[erlang-questions] Surprising overhead to a Mnesia transaction:

jim rosenblum jim.rosenblum@REDACTED
Sat Aug 22 04:37:15 CEST 2015

Dear List

I need some Mnesia help, please. I will try to be precise in my question
and give appropriate context: I am really grateful to all of you who help
the rest of us cultivate some skill with Erlang.

I developed a special-purpose, in-memory distributed cache for our
company's Java application. It has been very successful thus far. My need
was for a cache consisting of about 10,000 rows that needed to be
distributed amongst 2 - 4 nodes and be capable of handling 100s of
transactions per second at most. All operations (put, evict, etc.) can
happen at any node.

My current version has been in production, doing fine. According to
basho_bench (admittedly synthetic), the cache is good to about 20,000 ops
per second with mean latency for puts at 0.75 ms at the 95th percentile.

And, up until now, all transactions have been in a sync-dirty context.

As is typical in these types of environments we have a race-condition that
we are trying to solve. Java client, A, does a put:(K, V0) to the cache
while, at about the same time, another Java client, B, puts an updated
version of the same key - put:(K,V1). And, of course, it can happen that
the second write gets presented to the cache first putting the "newest"
value, V1, in the cache and then the first write gets presented to the
cache putting the "stale" V0 in the cache.

Our strategy for addressing this is that the Java application will include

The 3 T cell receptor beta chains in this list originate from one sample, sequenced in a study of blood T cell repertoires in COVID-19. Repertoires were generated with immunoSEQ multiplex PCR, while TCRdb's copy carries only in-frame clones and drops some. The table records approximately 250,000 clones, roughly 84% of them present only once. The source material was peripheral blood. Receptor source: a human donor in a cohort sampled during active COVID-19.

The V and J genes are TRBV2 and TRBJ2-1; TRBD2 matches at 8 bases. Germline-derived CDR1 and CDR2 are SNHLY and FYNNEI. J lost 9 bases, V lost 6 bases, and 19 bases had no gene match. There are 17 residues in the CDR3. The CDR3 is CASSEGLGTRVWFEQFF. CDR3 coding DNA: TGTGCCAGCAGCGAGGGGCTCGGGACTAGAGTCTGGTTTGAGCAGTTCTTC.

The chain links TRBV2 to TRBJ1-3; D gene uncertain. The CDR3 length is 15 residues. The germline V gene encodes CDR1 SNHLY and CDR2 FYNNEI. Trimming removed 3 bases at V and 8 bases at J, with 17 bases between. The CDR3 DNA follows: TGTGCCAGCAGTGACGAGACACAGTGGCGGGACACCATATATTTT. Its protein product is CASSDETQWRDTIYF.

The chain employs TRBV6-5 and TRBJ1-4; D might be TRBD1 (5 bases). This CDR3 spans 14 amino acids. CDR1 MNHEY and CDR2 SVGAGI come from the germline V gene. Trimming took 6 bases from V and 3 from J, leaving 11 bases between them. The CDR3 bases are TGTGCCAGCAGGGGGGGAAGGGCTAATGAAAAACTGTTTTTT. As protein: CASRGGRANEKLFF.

a strictly monotonic sequence number with each Put. The cache will maintain
a table that persists the highest sequence number that it has seen and if a
Put with a smaller sequence number is presented to the cache, the cache
rejects the Put; otherwise it writes the new sequence to the sequence table
and does the Put.

My implementation of the above involves having a replicated table which
persists the highest sequence number seen, and I wrap the following steps
in an async_transaction
1. Compare the sequence number in the Put with the "high-water-mark"
sequence number
2. If the Put's sequence number is higher, do the put and update the
3. else, abandon the put

I knew that there would be a cost to a non-dirty transaction, but I was
really surprised at the magnitude of the cost. Puts went from
20,000 ops per second with mean latency at 0.75 ms to 1,500 ops per second
with mean latency of 12ms.

So, now to my questions:
1. If I am trying to transactionally protect this sequence table, do I need
to use sync_transaction or will async_transaction work. I don't understand
what an ACID transaction means when there are more than 1 node and a
transaction context which is async. If two Puts are happening on two
different nodes, will one block until the other completes EVEN when in
async mode?
2. is the magnitude of the performance hit seem "normal"?
3. Is there a better way to achieve what I am looking for then the above?

Thanks very much... and some code if it helps...

put(Key, Value, SeqNo) ->
    F = fun() ->
case mnesia:wread(seq, global) of
   [] ->
simple_put(Key, Value),
mnesia:write(#seq{key=global, value = SeqNo});
   [#seq{value = Old}=S] when SeqNo > Old ->
simple_put(Key, Value),
mnesia:write(S#seq{value = SeqNo});
   [#seq{value = Old}] ->
lager:warning("~p: out of order put. Map: ~p, Old: ~p, New: ~p.",
     [?MODULE, Old, SeqNo]),
{out_of_seq, {put, Key, Old, SeqNo}}
    case mnesia:sync_transaction(F) of
{atomic, {out_of_seq, _}} = R ->
{atomic, Result} ->
{aborted, Reason} ->
   {error, Reason}

-------------- next part --------------
An HTML attachment was scrubbed...
URL: <http://erlang.org/pipermail/erlang-questions/attachments/20150821/c49b8e57/attachment.htm>

More information about the erlang-questions mailing list